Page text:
Tracy girl case attracts scrutiny

TRACY -- Police called the disappearance of 8-year-old Sandra Cantu a missing person case, not an abduction, for 10 days -- until farmworkers drained an irrigation pond and found her body stuffed in a suitcase.

Some residents and a law enforcement expert say authorities in Tracy should have publicly expressed more urgency about the case and warned of the danger that could be lurking in their community. But police say that despite their initial uncertainty about Sandra's fate, they did everything they could, scouring the area, calling in re- inforcements and exploring theories from dealing with a runaway to looking for a kidnapper.

"Until we had an indication that Sandra had been killed, we were treating this as a missing persons case," said police spokesman Sgt. Tony Sheneman.

"We had no indication of an abduction," he said. "We wanted to be as careful as possible."

Sandra's body was found Monday a few miles from her home. Police have interviewed hundreds of people and served more than 15 search warrants, including one at a church, but say they have no suspects.

An autopsy on the girl has been completed, but results will not be available for weeks, a coroner's spokesman said Wednesday. Officials declined to discuss any preliminary findings.

Hundreds of volunteers and police searched for the girl and pictures of her smiling face were posted all over town, but some wonder if a different approach by police might have made a difference. Three days after she last was seen, Sheneman had expressed confidence that she was "alive and well."

"If it would have been my daughter, I would've wanted everyone watching, everyone to be suspicious," said Ana Morales, 24, a mother of two who on Wednesday visited a sprawling makeshift memorial for Sandra outside the mobile home park where she lived.

"We always had the sense that she was going to be OK," Morales said. "(Police) statements were a little misleading -- their statements led us to believe they knew something about how she was doing."

Her brother, Luis Morales, 27, chalked it up to inexperience: "This usually happens in large cities, not in small towns like this."

Sheneman acknowledged that "we've never handled a missing persons case such as this." But officials say Tracy police quickly asked for help, calling in the San Joaquin Sheriff's Department, other neighboring law enforcement and the FBI.

Hours after Sandra's family reported her missing the evening of March 27, the city opened its emergency operations center, normally reserved for earthquakes and fires, according to city spokesman Matt Robinson.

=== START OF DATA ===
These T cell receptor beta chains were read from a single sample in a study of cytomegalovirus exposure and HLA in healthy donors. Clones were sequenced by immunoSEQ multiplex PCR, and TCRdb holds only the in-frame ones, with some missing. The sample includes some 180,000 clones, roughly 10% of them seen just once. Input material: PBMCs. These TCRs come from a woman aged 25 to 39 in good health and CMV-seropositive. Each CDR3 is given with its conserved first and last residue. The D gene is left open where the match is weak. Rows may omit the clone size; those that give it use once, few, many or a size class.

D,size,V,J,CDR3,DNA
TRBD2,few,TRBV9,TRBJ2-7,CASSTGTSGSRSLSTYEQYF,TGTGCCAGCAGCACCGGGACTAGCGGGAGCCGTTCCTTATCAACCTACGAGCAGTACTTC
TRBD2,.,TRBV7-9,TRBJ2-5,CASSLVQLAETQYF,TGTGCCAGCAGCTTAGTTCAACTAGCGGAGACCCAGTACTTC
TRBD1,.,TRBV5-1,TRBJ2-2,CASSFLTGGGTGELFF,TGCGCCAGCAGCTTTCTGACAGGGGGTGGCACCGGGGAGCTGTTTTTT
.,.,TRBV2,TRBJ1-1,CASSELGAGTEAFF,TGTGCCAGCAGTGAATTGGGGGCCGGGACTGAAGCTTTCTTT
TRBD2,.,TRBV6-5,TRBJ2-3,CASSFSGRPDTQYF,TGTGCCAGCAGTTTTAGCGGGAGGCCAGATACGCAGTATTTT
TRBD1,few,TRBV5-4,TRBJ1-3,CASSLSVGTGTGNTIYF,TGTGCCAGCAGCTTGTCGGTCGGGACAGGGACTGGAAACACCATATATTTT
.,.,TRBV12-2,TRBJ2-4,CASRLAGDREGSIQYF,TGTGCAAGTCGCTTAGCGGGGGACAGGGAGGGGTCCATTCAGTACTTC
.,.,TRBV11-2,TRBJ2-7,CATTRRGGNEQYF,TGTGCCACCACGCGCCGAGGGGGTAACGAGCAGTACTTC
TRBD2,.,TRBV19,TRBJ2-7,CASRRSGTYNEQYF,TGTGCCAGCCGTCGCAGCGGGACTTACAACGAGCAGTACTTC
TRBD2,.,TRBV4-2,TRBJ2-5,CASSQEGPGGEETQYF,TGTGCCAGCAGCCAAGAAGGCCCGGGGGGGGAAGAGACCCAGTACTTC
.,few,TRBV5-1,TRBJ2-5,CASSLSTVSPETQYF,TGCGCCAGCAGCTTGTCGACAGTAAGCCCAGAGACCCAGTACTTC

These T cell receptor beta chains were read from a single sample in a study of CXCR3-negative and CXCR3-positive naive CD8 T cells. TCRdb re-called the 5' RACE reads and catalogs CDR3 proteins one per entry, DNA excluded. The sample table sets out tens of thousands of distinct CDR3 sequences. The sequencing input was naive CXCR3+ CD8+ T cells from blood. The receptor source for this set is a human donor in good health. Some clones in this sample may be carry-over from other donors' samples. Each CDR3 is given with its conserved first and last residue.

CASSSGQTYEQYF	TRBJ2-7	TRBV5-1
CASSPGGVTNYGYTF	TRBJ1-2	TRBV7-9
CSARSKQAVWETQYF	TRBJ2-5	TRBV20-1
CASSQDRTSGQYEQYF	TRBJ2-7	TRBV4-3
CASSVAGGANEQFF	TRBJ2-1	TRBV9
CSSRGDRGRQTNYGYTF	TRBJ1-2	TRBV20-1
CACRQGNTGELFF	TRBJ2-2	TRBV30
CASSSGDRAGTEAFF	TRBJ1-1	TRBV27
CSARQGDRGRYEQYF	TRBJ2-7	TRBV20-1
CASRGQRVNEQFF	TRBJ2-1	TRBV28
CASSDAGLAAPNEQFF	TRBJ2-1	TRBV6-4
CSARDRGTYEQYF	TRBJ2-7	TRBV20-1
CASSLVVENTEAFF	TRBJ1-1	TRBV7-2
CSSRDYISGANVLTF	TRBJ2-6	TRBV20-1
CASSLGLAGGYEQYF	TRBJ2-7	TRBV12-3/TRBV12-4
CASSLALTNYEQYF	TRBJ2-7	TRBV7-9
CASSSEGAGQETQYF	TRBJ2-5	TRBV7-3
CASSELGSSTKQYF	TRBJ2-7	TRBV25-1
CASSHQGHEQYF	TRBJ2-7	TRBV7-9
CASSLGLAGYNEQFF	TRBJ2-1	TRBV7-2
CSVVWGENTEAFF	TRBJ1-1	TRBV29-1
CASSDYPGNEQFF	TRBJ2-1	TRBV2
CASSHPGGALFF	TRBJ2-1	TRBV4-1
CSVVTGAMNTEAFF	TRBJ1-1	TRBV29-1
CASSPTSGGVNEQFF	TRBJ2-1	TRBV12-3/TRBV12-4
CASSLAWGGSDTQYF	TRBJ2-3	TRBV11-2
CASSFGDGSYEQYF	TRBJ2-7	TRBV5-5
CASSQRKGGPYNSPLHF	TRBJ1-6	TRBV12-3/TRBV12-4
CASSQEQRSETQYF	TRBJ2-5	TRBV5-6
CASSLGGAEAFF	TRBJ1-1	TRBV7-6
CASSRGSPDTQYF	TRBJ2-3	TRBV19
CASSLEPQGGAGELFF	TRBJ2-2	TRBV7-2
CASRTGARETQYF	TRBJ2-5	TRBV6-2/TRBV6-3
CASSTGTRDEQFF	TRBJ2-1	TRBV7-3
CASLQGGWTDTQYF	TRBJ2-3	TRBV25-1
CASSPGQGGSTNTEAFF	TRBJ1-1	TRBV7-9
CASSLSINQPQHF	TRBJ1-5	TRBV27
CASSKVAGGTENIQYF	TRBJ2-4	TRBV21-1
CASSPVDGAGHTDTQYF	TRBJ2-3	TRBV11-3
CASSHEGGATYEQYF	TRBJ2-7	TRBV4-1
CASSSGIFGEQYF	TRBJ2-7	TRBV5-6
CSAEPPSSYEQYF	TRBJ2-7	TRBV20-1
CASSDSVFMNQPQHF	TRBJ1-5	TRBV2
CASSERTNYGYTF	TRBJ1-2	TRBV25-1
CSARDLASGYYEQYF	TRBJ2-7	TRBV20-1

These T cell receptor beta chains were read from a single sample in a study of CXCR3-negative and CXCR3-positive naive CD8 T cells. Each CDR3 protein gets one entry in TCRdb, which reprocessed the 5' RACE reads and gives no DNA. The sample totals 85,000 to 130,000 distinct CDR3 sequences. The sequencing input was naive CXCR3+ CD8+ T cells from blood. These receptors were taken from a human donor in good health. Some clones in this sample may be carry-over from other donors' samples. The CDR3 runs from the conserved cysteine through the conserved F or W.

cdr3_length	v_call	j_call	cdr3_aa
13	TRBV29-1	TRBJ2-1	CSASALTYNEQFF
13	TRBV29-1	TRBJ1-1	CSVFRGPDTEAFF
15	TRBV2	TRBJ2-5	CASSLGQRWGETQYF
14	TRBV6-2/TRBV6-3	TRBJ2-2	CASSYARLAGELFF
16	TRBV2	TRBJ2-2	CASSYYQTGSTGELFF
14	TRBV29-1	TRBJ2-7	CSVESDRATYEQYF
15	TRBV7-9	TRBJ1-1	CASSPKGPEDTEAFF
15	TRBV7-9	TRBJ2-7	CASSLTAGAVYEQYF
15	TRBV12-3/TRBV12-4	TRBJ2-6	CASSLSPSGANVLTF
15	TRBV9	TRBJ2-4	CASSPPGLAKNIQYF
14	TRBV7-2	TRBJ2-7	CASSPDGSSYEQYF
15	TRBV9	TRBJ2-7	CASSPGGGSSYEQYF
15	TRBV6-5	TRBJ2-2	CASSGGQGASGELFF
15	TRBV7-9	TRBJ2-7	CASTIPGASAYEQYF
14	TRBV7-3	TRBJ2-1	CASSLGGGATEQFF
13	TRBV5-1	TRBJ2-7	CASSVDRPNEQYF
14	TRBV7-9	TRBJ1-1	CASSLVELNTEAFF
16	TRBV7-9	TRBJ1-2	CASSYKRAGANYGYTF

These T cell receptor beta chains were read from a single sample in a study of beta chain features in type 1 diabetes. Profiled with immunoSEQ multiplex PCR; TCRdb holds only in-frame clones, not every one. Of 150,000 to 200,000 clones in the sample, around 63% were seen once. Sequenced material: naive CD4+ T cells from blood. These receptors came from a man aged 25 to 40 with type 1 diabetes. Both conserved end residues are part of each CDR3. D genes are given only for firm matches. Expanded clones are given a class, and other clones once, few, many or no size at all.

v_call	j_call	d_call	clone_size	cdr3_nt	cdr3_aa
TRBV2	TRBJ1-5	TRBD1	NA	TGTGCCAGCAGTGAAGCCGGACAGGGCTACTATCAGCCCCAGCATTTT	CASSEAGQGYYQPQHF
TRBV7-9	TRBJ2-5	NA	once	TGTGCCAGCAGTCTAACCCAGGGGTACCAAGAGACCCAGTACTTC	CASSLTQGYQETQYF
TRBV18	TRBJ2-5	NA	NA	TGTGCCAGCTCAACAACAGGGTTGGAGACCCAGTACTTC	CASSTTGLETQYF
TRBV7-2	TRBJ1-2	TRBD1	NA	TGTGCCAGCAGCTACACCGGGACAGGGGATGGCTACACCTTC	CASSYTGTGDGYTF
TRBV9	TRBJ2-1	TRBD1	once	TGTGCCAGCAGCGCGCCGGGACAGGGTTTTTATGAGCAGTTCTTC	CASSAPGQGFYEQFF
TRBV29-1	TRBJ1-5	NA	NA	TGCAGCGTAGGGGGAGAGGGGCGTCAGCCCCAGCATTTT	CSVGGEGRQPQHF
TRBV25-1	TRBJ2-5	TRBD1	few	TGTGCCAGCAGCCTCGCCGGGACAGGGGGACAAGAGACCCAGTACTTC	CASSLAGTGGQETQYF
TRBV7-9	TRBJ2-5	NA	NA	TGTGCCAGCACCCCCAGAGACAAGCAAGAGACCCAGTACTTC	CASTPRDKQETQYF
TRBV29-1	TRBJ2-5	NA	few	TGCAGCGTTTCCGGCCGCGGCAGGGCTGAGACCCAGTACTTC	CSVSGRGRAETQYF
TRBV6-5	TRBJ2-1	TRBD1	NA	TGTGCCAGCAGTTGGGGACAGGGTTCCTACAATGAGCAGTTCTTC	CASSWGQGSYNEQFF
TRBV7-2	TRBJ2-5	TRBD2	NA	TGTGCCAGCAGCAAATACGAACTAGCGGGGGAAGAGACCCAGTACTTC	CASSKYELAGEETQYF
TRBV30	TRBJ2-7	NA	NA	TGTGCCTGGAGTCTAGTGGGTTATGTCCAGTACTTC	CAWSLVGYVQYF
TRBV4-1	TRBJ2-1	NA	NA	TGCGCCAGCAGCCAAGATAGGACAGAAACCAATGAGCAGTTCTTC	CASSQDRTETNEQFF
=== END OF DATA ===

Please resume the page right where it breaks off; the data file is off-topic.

Police say they never issued an Amber Alert because they had no information on a suspect or mode of transportation connected to an abduction, which normally is required for the alert.

Joseph Pollini, deputy chairman of the law and police science department at John Jay College of Criminal Justice in New York, said he disagreed.

"Even if it's just some nuance of information, we still want to get that out there," said Pollini, who headed the kidnapping and cold-case homicide units during his 33 years with the New York Police Department.

With time a crucial factor in recovering an abducted child, publicizing a description of Sandra as broadly and quickly as possible would have made sense, Pollini said.

"It's not like it's going to cost a lot of money to put the transmission over the air," he said. "You're still dealing with a life."

Ernie Allen, president of the National Center for Missing and Exploited Children, defended the Tracy police's handling of the search for the girl and said they made the right call in not issuing the Amber Alert. Broadcasting an alert with only a physical description is not an appropriate use of the system, he said.

"The response of the Tracy police in this case was swift and serious. It's hard to imagine what else they could have done," said Allen, whose organization's hot line received hundreds of tips regarding Sandra's disappearance.

Joined by some of Sandra's relatives outside the mobile home complex, the girl's uncle Joe Chavez told reporters Wednesday that he wanted to see the responsible party get the death penalty.

"It's complete innocence taken for absolutely no reason," Chavez said.

"When that word came in (that the girl's body was found), I heard screams that I'd never heard come out of human beings before," he said. "Primal screams of love and fear like the worst horror movie you could ever watch."

Robinson, the city spokesman, said he understood public frustration over the lack of answers but urged patience.

"This is a town in which we protect our own. We had an unsuccessful ending with Sandra, and that's going to eat at people," he said. "Now the next step is letting police do their jobs."